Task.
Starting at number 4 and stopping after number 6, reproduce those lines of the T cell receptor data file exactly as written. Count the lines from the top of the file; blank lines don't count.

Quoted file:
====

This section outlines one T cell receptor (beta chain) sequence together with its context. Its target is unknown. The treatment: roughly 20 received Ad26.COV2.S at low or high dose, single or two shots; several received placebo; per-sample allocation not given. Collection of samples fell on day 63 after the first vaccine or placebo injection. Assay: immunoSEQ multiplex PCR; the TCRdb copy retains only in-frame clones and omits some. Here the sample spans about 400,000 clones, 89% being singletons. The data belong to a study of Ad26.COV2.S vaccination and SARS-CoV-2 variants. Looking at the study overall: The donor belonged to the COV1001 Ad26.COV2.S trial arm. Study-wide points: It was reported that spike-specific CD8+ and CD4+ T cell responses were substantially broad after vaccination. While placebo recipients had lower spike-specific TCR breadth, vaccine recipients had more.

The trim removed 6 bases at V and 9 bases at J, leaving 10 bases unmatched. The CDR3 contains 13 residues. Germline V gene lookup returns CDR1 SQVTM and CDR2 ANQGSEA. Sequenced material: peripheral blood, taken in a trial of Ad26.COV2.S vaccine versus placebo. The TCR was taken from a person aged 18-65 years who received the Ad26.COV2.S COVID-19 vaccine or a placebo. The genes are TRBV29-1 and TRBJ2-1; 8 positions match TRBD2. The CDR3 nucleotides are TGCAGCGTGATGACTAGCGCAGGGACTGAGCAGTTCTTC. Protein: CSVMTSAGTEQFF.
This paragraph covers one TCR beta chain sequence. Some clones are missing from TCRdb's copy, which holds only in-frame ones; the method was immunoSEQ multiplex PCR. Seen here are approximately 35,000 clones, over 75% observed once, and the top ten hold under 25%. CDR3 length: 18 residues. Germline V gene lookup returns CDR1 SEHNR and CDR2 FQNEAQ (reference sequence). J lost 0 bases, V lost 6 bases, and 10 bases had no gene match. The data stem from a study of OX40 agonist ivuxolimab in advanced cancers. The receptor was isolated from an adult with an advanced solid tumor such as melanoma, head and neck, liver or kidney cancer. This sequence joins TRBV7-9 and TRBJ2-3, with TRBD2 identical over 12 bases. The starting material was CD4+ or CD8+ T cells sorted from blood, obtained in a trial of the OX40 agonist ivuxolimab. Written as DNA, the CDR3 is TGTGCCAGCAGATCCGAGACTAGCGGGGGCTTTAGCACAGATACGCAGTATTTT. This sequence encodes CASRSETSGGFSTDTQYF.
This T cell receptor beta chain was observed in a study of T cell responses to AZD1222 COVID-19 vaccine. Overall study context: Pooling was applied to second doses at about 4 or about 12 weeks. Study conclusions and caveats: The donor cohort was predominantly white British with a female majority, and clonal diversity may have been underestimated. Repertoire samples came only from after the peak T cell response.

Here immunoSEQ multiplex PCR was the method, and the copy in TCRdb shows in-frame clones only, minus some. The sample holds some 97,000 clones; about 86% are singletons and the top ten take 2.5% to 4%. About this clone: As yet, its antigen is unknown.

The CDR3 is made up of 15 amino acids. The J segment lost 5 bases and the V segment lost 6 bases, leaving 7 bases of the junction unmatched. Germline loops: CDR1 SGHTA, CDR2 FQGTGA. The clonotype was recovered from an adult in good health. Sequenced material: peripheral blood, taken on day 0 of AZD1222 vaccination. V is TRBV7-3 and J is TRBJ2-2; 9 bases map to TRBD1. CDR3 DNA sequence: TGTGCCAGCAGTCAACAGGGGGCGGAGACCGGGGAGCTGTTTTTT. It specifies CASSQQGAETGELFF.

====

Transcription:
This T cell receptor beta chain was observed in a study of T cell responses to AZD1222 COVID-19 vaccine. Overall study context: Pooling was applied to second doses at about 4 or about 12 weeks. Study conclusions and caveats: The donor cohort was predominantly white British with a female majority, and clonal diversity may have been underestimated. Repertoire samples came only from after the peak T cell response.

Here immunoSEQ multiplex PCR was the method, and the copy in TCRdb shows in-frame clones only, minus some. The sample holds some 97,000 clones; about 86% are singletons and the top ten take 2.5% to 4%. About this clone: As yet, its antigen is unknown.

The CDR3 is made up of 15 amino acids. The J segment lost 5 bases and the V segment lost 6 bases, leaving 7 bases of the junction unmatched. Germline loops: CDR1 SGHTA, CDR2 FQGTGA. The clonotype was recovered from an adult in good health. Sequenced material: peripheral blood, taken on day 0 of AZD1222 vaccination. V is TRBV7-3 and J is TRBJ2-2; 9 bases map to TRBD1. CDR3 DNA sequence: TGTGCCAGCAGTCAACAGGGGGCGGAGACCGGGGAGCTGTTTTTT. It specifies CASSQQGAETGELFF.